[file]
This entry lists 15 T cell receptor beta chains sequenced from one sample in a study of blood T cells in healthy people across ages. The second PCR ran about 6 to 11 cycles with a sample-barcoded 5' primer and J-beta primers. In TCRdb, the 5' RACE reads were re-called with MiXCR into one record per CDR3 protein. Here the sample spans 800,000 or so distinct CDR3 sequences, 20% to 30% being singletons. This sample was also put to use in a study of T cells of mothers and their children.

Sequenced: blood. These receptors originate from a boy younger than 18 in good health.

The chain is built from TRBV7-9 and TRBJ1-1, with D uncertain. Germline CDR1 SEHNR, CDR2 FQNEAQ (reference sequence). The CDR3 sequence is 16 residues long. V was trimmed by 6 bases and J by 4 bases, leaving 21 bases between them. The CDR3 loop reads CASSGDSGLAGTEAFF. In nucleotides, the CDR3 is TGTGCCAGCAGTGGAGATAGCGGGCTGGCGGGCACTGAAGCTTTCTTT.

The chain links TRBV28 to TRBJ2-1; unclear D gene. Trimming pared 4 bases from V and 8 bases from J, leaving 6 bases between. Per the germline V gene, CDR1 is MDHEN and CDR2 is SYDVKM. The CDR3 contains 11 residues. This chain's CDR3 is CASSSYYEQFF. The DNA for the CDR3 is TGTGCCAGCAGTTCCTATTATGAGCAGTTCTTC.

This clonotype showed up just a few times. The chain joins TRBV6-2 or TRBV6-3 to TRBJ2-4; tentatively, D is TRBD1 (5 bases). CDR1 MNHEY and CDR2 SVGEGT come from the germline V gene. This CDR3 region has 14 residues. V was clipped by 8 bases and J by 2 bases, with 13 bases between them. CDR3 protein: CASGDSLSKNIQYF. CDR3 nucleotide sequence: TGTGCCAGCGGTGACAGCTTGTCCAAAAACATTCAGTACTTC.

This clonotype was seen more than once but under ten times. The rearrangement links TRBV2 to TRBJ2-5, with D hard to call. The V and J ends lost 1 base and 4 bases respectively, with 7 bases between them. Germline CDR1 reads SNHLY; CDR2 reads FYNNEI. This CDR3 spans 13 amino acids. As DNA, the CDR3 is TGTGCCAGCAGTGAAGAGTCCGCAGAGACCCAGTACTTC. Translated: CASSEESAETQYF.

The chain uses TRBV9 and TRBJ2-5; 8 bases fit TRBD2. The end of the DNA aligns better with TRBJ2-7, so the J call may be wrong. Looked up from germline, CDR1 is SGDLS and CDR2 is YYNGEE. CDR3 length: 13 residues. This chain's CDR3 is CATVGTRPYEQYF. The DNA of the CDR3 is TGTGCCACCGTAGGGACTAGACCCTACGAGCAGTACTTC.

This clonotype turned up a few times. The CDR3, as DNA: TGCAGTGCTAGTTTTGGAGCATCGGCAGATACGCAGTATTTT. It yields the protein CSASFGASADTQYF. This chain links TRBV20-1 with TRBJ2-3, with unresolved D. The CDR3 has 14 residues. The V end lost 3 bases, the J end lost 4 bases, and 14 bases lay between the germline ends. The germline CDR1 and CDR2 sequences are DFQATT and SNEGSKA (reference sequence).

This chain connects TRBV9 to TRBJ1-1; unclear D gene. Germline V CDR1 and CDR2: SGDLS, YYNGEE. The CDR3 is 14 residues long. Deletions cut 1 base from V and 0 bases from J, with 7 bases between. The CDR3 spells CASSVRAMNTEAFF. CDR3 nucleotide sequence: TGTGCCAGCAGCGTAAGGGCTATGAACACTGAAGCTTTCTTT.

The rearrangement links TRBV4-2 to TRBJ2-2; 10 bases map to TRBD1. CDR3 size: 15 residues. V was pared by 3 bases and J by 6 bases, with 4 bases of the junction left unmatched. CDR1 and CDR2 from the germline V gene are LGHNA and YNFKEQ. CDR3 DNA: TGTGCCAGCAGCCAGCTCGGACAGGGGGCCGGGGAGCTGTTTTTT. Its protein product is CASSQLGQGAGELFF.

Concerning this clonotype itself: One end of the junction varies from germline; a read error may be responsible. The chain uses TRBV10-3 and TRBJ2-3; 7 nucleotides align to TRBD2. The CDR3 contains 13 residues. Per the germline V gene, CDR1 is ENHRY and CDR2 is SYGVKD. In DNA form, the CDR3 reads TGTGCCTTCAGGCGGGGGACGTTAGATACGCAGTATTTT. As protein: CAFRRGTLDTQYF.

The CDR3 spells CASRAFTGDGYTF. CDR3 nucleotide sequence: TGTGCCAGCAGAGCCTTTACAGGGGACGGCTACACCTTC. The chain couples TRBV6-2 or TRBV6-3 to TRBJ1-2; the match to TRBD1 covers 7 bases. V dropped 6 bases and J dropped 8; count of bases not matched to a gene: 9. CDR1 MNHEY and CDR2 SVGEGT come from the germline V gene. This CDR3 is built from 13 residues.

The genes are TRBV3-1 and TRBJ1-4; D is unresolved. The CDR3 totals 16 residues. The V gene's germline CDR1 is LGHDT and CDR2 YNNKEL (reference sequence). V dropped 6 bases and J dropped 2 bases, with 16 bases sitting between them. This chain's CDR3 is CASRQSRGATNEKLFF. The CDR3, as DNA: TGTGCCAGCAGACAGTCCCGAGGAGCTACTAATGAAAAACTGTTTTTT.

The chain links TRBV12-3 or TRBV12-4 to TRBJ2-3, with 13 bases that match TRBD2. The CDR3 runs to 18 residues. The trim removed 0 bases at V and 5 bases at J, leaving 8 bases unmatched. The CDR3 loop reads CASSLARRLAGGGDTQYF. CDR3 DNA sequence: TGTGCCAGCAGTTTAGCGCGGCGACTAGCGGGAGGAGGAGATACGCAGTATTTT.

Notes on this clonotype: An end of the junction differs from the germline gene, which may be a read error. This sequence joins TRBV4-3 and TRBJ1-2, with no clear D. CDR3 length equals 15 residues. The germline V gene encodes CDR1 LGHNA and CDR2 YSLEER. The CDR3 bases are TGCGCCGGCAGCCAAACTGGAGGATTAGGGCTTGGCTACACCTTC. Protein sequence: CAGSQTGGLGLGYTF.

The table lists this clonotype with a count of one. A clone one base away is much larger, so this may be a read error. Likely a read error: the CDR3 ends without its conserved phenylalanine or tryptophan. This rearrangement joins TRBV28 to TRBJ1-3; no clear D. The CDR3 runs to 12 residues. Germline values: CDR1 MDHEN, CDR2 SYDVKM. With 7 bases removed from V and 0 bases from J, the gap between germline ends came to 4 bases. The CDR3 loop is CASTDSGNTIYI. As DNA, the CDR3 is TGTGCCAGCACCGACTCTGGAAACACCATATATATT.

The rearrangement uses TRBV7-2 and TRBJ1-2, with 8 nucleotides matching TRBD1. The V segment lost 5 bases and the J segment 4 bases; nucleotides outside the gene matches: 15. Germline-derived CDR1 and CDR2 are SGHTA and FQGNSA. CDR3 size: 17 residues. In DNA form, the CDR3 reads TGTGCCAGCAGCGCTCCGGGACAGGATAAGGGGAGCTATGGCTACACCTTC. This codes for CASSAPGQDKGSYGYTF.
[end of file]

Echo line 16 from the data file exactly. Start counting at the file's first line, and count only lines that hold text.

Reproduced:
The table lists this clonotype with a count of one. A clone one base away is much larger, so this may be a read error. Likely a read error: the CDR3 ends without its conserved phenylalanine or tryptophan. This rearrangement joins TRBV28 to TRBJ1-3; no clear D. The CDR3 runs to 12 residues. Germline values: CDR1 MDHEN, CDR2 SYDVKM. With 7 bases removed from V and 0 bases from J, the gap between germline ends came to 4 bases. The CDR3 loop is CASTDSGNTIYI. As DNA, the CDR3 is TGTGCCAGCACCGACTCTGGAAACACCATATATATT.